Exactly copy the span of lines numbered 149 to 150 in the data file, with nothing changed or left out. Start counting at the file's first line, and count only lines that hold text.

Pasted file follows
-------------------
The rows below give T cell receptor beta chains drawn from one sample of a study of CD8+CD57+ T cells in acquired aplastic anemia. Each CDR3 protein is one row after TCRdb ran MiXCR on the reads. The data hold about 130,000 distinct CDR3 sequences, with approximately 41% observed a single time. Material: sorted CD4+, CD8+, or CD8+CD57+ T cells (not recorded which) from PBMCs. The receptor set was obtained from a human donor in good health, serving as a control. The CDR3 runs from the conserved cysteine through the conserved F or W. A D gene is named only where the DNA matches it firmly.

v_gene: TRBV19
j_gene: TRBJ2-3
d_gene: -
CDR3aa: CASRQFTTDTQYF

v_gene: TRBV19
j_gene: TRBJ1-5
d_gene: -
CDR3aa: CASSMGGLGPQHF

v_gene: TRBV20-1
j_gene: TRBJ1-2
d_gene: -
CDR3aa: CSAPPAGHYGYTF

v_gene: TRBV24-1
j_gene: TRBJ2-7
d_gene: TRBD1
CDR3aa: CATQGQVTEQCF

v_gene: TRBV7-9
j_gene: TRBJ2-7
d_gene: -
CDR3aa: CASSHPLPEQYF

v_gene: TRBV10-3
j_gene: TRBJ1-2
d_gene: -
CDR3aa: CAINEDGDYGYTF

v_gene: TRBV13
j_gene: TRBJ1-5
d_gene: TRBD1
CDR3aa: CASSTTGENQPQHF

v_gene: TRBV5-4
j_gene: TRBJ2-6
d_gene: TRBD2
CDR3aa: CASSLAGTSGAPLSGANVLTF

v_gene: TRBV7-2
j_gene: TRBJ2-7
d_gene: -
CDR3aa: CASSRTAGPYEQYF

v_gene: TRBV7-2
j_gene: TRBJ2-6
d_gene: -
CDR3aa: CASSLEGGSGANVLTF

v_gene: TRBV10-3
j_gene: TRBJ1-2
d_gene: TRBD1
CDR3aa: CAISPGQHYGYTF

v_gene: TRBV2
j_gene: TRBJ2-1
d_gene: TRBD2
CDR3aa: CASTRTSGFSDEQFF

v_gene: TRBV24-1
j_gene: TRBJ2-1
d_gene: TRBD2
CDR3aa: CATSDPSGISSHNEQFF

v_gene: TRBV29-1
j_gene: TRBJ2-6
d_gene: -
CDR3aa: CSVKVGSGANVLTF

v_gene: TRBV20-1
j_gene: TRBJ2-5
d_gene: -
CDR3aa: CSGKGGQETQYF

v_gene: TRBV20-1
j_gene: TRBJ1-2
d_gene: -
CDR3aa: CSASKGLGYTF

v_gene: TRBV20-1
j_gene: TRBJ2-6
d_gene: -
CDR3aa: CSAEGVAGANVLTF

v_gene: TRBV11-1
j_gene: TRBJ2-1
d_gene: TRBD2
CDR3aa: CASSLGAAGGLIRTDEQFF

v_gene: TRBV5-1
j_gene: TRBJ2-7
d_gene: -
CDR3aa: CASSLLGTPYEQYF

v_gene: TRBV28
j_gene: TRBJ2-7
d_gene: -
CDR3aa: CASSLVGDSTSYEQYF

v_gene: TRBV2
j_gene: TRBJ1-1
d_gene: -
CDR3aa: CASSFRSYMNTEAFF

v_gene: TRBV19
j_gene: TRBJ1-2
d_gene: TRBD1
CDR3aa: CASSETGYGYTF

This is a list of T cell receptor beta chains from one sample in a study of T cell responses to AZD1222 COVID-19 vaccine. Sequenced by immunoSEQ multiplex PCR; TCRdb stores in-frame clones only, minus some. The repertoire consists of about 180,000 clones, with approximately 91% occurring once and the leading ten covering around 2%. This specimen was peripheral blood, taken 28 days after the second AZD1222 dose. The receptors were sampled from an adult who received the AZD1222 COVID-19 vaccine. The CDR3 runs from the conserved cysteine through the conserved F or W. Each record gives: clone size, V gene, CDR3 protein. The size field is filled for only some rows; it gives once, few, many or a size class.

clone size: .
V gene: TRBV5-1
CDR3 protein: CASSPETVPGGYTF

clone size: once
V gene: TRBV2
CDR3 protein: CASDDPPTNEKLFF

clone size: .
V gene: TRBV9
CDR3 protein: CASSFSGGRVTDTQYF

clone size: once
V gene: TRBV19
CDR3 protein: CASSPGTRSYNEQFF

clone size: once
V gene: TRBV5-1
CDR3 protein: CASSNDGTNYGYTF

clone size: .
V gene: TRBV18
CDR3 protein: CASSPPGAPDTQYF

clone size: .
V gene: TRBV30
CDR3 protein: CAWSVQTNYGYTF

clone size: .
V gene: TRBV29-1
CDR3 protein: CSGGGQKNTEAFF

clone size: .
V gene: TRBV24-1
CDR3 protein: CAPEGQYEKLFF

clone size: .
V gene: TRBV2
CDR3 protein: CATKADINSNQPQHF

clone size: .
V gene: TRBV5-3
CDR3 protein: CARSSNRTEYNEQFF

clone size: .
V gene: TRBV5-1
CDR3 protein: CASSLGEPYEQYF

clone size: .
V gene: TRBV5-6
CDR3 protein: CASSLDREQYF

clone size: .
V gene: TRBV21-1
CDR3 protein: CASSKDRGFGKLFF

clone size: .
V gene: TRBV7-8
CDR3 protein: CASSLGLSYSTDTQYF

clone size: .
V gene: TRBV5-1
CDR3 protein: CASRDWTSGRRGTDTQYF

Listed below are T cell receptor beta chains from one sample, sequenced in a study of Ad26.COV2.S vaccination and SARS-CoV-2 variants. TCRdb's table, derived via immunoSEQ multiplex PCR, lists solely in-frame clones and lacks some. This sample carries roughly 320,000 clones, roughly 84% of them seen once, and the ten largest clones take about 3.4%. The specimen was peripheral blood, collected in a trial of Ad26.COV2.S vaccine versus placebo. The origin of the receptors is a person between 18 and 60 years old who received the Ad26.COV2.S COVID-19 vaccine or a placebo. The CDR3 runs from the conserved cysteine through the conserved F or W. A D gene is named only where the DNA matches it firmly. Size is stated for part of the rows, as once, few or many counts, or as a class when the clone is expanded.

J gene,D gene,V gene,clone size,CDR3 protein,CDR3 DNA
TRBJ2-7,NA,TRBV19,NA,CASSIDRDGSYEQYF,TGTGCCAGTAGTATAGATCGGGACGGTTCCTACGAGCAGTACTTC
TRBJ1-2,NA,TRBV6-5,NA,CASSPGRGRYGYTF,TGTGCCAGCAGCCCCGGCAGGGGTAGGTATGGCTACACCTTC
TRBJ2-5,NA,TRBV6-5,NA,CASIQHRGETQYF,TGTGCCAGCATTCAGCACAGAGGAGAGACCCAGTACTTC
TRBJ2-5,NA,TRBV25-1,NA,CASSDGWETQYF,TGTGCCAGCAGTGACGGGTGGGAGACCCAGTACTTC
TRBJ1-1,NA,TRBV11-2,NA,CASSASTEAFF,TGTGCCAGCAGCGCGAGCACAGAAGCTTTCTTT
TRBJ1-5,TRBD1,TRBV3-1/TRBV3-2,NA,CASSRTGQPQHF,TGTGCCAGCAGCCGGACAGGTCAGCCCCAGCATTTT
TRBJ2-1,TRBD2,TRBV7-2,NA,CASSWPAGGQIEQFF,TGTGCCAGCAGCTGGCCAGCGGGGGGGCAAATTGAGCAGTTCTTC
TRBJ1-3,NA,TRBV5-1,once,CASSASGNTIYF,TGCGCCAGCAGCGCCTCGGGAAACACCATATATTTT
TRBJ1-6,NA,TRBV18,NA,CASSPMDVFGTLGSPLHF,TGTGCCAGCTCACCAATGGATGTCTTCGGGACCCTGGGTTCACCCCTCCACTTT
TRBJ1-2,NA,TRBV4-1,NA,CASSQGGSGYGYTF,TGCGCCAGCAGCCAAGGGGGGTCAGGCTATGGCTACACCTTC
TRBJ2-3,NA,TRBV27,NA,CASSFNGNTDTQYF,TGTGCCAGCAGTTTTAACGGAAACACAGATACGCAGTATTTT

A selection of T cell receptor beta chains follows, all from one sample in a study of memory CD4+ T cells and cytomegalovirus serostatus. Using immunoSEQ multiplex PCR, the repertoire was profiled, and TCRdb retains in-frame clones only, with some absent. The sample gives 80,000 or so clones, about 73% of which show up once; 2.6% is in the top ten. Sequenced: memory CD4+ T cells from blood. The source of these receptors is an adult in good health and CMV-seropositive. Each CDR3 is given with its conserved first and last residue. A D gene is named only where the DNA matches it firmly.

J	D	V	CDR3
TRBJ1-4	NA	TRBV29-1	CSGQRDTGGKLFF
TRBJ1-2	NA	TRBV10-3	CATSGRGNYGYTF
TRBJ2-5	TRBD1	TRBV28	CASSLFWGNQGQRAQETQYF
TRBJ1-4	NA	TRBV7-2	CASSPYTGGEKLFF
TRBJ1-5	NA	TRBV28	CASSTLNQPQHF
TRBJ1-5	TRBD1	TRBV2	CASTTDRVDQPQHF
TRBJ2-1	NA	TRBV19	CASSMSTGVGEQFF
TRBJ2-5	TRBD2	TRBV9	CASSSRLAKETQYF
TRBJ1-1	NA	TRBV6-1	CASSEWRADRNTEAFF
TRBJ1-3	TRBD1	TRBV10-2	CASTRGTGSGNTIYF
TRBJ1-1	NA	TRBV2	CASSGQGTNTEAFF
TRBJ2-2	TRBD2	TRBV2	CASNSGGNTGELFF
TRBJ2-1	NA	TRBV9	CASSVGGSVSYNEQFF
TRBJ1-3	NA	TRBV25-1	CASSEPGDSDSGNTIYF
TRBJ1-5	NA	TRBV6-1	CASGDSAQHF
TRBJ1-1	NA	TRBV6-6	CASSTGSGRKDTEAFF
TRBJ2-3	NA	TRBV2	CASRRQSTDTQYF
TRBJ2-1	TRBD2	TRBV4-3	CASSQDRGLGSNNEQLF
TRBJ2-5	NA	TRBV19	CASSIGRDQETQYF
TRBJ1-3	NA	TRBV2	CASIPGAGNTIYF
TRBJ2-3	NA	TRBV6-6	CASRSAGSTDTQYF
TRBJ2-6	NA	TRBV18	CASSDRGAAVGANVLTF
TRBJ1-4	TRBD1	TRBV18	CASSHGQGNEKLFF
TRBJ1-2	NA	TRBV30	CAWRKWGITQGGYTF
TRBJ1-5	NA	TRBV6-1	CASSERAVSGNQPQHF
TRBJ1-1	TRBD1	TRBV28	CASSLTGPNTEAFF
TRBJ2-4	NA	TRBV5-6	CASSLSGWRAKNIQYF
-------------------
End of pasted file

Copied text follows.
TRBJ1-6,NA,TRBV18,NA,CASSPMDVFGTLGSPLHF,TGTGCCAGCTCACCAATGGATGTCTTCGGGACCCTGGGTTCACCCCTCCACTTT
TRBJ1-2,NA,TRBV4-1,NA,CASSQGGSGYGYTF,TGCGCCAGCAGCCAAGGGGGGTCAGGCTATGGCTACACCTTC